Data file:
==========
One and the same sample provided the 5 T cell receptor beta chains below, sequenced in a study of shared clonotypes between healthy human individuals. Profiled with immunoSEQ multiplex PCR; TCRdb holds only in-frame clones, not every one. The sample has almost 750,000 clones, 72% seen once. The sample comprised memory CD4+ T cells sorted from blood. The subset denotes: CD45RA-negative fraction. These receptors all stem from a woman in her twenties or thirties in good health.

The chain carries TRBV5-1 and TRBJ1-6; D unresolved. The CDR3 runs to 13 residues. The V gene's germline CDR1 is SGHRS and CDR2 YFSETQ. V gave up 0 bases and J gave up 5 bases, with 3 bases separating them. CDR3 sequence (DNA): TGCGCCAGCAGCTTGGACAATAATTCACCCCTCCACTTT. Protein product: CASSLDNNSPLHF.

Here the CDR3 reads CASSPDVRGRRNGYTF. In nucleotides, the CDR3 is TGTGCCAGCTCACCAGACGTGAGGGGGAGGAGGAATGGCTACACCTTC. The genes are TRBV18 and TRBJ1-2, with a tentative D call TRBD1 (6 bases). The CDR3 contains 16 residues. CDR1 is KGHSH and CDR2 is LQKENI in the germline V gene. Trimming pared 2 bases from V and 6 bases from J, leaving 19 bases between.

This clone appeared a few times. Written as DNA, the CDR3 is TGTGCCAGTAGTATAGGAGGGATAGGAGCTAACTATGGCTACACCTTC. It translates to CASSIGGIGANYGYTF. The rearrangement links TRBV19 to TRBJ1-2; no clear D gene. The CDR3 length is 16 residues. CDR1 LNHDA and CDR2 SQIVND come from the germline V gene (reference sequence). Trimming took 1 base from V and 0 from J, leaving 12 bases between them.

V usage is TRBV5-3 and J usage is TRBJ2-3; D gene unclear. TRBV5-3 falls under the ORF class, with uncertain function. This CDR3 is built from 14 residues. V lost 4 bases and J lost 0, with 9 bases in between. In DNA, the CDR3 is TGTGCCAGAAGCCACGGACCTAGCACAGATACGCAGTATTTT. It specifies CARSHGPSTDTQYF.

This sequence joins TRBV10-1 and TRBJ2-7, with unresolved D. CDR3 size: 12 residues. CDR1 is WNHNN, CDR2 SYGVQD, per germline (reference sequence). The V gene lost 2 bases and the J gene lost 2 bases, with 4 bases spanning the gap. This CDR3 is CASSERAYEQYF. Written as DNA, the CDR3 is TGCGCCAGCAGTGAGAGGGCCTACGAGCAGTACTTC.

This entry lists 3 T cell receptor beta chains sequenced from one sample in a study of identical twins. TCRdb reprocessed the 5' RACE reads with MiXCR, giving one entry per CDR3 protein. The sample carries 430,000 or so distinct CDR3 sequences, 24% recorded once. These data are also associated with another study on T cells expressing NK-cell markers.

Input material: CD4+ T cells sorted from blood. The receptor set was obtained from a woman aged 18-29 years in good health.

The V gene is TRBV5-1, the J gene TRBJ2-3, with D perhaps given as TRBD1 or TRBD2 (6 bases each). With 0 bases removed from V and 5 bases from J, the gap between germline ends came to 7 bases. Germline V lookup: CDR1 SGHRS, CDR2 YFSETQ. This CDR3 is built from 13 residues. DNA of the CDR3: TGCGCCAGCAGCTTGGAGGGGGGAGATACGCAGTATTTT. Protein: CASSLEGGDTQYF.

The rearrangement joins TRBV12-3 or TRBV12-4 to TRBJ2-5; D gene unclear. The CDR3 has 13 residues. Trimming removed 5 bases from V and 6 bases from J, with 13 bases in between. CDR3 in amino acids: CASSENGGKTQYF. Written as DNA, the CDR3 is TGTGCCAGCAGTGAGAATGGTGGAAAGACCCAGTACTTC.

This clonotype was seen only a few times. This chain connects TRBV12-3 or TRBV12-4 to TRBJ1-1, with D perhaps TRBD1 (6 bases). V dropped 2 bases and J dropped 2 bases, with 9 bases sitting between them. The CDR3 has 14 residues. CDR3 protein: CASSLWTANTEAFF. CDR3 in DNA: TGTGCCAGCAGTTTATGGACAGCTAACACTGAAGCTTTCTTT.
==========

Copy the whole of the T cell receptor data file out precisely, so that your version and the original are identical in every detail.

One and the same sample provided the 5 T cell receptor beta chains below, sequenced in a study of shared clonotypes between healthy human individuals. Profiled with immunoSEQ multiplex PCR; TCRdb holds only in-frame clones, not every one. The sample has almost 750,000 clones, 72% seen once. The sample comprised memory CD4+ T cells sorted from blood. The subset denotes: CD45RA-negative fraction. These receptors all stem from a woman in her twenties or thirties in good health.

The chain carries TRBV5-1 and TRBJ1-6; D unresolved. The CDR3 runs to 13 residues. The V gene's germline CDR1 is SGHRS and CDR2 YFSETQ. V gave up 0 bases and J gave up 5 bases, with 3 bases separating them. CDR3 sequence (DNA): TGCGCCAGCAGCTTGGACAATAATTCACCCCTCCACTTT. Protein product: CASSLDNNSPLHF.

Here the CDR3 reads CASSPDVRGRRNGYTF. In nucleotides, the CDR3 is TGTGCCAGCTCACCAGACGTGAGGGGGAGGAGGAATGGCTACACCTTC. The genes are TRBV18 and TRBJ1-2, with a tentative D call TRBD1 (6 bases). The CDR3 contains 16 residues. CDR1 is KGHSH and CDR2 is LQKENI in the germline V gene. Trimming pared 2 bases from V and 6 bases from J, leaving 19 bases between.

This clone appeared a few times. Written as DNA, the CDR3 is TGTGCCAGTAGTATAGGAGGGATAGGAGCTAACTATGGCTACACCTTC. It translates to CASSIGGIGANYGYTF. The rearrangement links TRBV19 to TRBJ1-2; no clear D gene. The CDR3 length is 16 residues. CDR1 LNHDA and CDR2 SQIVND come from the germline V gene (reference sequence). Trimming took 1 base from V and 0 from J, leaving 12 bases between them.

V usage is TRBV5-3 and J usage is TRBJ2-3; D gene unclear. TRBV5-3 falls under the ORF class, with uncertain function. This CDR3 is built from 14 residues. V lost 4 bases and J lost 0, with 9 bases in between. In DNA, the CDR3 is TGTGCCAGAAGCCACGGACCTAGCACAGATACGCAGTATTTT. It specifies CARSHGPSTDTQYF.

This sequence joins TRBV10-1 and TRBJ2-7, with unresolved D. CDR3 size: 12 residues. CDR1 is WNHNN, CDR2 SYGVQD, per germline (reference sequence). The V gene lost 2 bases and the J gene lost 2 bases, with 4 bases spanning the gap. This CDR3 is CASSERAYEQYF. Written as DNA, the CDR3 is TGCGCCAGCAGTGAGAGGGCCTACGAGCAGTACTTC.

This entry lists 3 T cell receptor beta chains sequenced from one sample in a study of identical twins. TCRdb reprocessed the 5' RACE reads with MiXCR, giving one entry per CDR3 protein. The sample carries 430,000 or so distinct CDR3 sequences, 24% recorded once. These data are also associated with another study on T cells expressing NK-cell markers.

Input material: CD4+ T cells sorted from blood. The receptor set was obtained from a woman aged 18-29 years in good health.

The V gene is TRBV5-1, the J gene TRBJ2-3, with D perhaps given as TRBD1 or TRBD2 (6 bases each). With 0 bases removed from V and 5 bases from J, the gap between germline ends came to 7 bases. Germline V lookup: CDR1 SGHRS, CDR2 YFSETQ. This CDR3 is built from 13 residues. DNA of the CDR3: TGCGCCAGCAGCTTGGAGGGGGGAGATACGCAGTATTTT. Protein: CASSLEGGDTQYF.

The rearrangement joins TRBV12-3 or TRBV12-4 to TRBJ2-5; D gene unclear. The CDR3 has 13 residues. Trimming removed 5 bases from V and 6 bases from J, with 13 bases in between. CDR3 in amino acids: CASSENGGKTQYF. Written as DNA, the CDR3 is TGTGCCAGCAGTGAGAATGGTGGAAAGACCCAGTACTTC.

This clonotype was seen only a few times. This chain connects TRBV12-3 or TRBV12-4 to TRBJ1-1, with D perhaps TRBD1 (6 bases). V dropped 2 bases and J dropped 2 bases, with 9 bases sitting between them. The CDR3 has 14 residues. CDR3 protein: CASSLWTANTEAFF. CDR3 in DNA: TGTGCCAGCAGTTTATGGACAGCTAACACTGAAGCTTTCTTT.